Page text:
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Translational Studies of Disease-Modifying Interventions for Limbic Epileptogenesis
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Epilepsy is characterized by the occurrence of repeated unprovoked seizures. Currently there is little understanding of the pathophysiological changes in epileptogenesis, the process by which a normal brain is turned into an epileptic one. Therefore, research providing further insight to mechanistic changes observed in epilepsy and epileptogenesis is a critical step in formulating new therapeutic strategies. Temporal lobe epilepsy, arising from insult or injury to the limbic system, is one of the most common types of epilepsy. The hippocampus is a critical structure for epileptogenesis. Epilepsy is associated with marked alterations in the structure and function of GABA-A receptors in the hippocampus. Neurosteroids are endogenous steroids present in the brain that modulate neuronal excitability through interaction with GABA-A receptors. This class of neurosteroids includes allopregnanolone, THDOC, and related 5-pregnane derivatives. Although neurosteroids are potent anticonvulsants, the precise role of neurosteroids in epileptogenesis remains poorly understood. The main objective of this dissertation was to understand the role of endogenous neurosteroids and their synthetic analogs in limbic epileptogenesis using a combination of pharmacological, behavioral, and morphological techniques. We utilized two distinct models involving electrical kindling and chemoconvulsant-induced epileptogenesis, utilizing transgenic mouse strains such as GABA -subunit knockout mice (KO). Our studies suggest KO mice are prone to faster epileptogenesis, increased seizure susceptibility, and altered sensitivity to antiepileptic drugs (AEDs). Our studies provide evidence for alterations in extrasynaptic GABA-A receptors and increased neurosteroid sensitivity in a mouse catamenial epilepsy model. Neurosteroids may exhibit disease-modification in halting the epileptogenesis. We used a KO mouse model and uncovered the extrasynaptic GABA-A receptor mechanisms in the antiepileptogenic potential of natural and synthetic neurosteroids. Overall, we demonstrated that a targeted increase in neurosteroid levels elevates synaptic and tonic inhibition within the limbic areas, leading to network shunting and reduction in epileptogenesis.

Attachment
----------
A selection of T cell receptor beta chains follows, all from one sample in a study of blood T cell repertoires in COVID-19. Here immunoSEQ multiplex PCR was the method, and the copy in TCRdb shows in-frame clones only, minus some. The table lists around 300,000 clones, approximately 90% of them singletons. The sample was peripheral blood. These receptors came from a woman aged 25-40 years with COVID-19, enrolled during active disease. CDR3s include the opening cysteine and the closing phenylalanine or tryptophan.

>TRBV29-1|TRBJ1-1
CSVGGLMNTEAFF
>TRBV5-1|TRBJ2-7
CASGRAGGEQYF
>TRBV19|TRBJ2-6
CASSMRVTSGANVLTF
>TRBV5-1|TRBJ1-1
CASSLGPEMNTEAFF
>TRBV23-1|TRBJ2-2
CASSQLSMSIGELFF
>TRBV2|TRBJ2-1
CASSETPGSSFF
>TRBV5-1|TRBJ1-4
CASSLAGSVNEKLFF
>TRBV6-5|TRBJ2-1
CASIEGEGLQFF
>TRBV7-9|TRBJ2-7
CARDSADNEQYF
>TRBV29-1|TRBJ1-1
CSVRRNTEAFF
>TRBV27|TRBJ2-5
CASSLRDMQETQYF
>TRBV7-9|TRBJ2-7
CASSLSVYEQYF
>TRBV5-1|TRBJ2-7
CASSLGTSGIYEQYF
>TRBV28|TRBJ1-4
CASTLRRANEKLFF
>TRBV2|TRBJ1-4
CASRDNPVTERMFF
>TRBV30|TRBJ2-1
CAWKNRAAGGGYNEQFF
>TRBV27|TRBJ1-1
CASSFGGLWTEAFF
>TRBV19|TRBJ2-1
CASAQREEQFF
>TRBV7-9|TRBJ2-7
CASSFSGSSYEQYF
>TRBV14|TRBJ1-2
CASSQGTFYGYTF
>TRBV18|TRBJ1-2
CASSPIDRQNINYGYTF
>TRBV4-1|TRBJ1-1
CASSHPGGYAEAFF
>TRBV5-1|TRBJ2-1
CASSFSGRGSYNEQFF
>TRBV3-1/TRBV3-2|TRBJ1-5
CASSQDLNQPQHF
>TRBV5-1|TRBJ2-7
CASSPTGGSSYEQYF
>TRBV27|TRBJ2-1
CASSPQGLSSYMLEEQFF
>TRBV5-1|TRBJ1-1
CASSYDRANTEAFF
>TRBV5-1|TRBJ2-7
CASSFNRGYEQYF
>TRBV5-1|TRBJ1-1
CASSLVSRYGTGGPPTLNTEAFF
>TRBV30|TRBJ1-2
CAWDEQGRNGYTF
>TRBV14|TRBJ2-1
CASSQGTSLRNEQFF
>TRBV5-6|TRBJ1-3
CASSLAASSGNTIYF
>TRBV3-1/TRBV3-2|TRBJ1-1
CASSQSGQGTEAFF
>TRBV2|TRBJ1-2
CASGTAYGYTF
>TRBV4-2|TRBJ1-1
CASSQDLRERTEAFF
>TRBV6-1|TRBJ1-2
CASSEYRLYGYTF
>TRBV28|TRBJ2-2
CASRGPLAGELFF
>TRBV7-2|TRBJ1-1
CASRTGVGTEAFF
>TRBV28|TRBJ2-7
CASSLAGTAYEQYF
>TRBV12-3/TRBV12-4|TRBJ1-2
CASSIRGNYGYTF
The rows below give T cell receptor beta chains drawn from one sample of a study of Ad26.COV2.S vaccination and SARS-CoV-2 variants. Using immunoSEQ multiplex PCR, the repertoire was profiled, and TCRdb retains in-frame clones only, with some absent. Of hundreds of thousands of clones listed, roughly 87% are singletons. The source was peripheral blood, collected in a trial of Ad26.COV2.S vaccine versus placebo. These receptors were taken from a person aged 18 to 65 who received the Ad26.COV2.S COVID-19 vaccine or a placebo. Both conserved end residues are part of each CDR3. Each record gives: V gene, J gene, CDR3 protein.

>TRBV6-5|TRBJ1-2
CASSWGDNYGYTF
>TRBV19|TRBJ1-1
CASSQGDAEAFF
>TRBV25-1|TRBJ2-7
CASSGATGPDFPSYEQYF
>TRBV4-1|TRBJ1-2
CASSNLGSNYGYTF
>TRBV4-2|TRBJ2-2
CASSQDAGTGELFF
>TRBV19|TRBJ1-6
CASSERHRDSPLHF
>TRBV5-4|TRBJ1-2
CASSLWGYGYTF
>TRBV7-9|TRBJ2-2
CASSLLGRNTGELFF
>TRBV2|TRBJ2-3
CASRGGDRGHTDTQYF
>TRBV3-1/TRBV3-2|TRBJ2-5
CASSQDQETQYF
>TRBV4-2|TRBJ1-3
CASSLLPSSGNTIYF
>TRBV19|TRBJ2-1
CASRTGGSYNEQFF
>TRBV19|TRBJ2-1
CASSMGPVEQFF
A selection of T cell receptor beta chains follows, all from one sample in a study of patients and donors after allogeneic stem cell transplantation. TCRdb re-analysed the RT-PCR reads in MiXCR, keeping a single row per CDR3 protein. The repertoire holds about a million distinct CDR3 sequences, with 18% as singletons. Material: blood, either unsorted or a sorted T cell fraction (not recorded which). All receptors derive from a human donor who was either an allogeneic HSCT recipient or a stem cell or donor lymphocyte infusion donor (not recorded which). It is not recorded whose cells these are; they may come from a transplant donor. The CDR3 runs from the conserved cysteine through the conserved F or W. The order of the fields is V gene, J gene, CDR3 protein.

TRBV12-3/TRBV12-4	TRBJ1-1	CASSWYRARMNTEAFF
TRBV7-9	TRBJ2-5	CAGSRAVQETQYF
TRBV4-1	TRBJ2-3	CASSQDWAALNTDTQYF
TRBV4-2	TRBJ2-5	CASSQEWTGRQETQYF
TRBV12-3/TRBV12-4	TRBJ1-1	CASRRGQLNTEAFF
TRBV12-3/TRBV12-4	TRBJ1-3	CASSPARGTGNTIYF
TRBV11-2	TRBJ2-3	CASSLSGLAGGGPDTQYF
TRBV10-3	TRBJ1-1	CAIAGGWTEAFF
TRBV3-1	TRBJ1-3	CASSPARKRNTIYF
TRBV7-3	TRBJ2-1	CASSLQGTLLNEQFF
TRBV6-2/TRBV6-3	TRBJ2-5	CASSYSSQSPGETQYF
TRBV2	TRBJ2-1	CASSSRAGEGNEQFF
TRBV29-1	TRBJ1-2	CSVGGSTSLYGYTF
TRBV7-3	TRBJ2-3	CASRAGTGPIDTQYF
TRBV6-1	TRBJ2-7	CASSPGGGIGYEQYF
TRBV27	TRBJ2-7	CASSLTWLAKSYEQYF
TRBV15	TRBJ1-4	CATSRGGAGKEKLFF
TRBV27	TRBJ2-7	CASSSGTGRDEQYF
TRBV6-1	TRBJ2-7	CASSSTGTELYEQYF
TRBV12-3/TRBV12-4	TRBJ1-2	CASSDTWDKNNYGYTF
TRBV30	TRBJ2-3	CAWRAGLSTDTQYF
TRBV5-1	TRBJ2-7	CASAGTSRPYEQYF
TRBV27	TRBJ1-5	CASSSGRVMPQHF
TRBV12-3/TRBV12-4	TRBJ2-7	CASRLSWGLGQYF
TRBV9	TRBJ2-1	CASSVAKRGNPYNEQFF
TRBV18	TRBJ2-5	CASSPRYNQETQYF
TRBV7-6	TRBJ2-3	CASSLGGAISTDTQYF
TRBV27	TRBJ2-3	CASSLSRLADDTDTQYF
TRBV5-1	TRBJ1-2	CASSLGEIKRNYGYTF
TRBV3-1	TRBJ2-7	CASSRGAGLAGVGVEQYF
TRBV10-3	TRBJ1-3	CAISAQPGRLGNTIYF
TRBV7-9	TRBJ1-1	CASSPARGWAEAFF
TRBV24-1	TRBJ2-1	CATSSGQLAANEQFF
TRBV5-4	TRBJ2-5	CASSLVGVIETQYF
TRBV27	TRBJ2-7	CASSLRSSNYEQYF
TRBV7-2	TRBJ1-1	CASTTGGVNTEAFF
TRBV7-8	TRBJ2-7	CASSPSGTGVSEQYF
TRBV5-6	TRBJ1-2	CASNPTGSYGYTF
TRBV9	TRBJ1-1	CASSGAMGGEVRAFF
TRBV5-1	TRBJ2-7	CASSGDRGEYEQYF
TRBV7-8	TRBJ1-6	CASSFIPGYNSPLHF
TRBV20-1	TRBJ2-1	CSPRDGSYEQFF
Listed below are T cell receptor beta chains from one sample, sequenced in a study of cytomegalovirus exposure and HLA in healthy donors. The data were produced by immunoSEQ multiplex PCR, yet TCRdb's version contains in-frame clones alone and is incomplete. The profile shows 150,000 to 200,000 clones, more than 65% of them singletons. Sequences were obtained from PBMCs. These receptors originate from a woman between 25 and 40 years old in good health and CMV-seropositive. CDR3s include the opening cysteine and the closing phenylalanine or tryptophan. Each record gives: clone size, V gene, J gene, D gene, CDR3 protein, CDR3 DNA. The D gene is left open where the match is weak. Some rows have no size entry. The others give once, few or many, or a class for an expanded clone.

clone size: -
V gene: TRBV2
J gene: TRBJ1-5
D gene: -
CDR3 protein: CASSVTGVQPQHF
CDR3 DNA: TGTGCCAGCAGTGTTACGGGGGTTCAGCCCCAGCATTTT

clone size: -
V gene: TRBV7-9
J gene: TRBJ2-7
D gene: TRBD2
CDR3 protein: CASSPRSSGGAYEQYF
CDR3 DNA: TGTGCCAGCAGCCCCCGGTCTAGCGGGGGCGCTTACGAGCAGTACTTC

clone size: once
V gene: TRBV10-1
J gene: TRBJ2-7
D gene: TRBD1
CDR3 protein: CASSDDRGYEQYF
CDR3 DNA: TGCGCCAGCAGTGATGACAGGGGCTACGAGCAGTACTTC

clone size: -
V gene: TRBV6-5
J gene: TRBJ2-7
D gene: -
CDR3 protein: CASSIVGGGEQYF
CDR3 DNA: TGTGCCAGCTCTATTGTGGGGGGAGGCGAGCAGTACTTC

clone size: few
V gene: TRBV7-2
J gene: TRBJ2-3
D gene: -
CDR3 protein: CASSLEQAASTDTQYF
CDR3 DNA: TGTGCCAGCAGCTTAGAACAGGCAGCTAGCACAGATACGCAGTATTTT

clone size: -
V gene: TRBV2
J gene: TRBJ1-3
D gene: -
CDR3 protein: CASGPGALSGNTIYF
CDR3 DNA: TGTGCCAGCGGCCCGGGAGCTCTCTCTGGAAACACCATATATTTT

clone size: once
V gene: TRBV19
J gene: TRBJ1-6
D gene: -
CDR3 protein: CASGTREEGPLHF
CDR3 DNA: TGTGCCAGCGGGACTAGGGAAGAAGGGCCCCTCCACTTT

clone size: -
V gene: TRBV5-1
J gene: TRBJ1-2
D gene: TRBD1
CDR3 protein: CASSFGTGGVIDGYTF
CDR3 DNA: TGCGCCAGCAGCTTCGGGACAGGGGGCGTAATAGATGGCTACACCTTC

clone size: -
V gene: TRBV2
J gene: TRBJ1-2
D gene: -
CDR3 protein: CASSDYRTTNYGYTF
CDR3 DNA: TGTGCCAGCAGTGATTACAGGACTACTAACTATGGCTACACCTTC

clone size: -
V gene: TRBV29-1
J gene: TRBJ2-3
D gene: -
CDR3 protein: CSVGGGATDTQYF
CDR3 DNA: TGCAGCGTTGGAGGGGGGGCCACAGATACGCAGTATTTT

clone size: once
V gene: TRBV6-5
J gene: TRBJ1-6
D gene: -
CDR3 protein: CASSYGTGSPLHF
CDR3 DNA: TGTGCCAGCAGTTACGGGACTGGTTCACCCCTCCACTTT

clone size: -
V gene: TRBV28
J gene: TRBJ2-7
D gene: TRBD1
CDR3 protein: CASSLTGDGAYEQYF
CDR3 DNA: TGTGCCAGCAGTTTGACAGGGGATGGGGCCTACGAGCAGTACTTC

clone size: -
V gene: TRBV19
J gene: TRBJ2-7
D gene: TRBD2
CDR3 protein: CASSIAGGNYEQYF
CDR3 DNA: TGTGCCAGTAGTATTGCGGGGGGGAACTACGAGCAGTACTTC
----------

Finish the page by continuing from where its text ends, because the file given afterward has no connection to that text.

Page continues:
Clossen, Bryan Lloyd (2018). Translational Studies of Disease-Modifying Interventions for Limbic Epileptogenesis. Doctoral dissertation, Texas A & M University. Available electronically from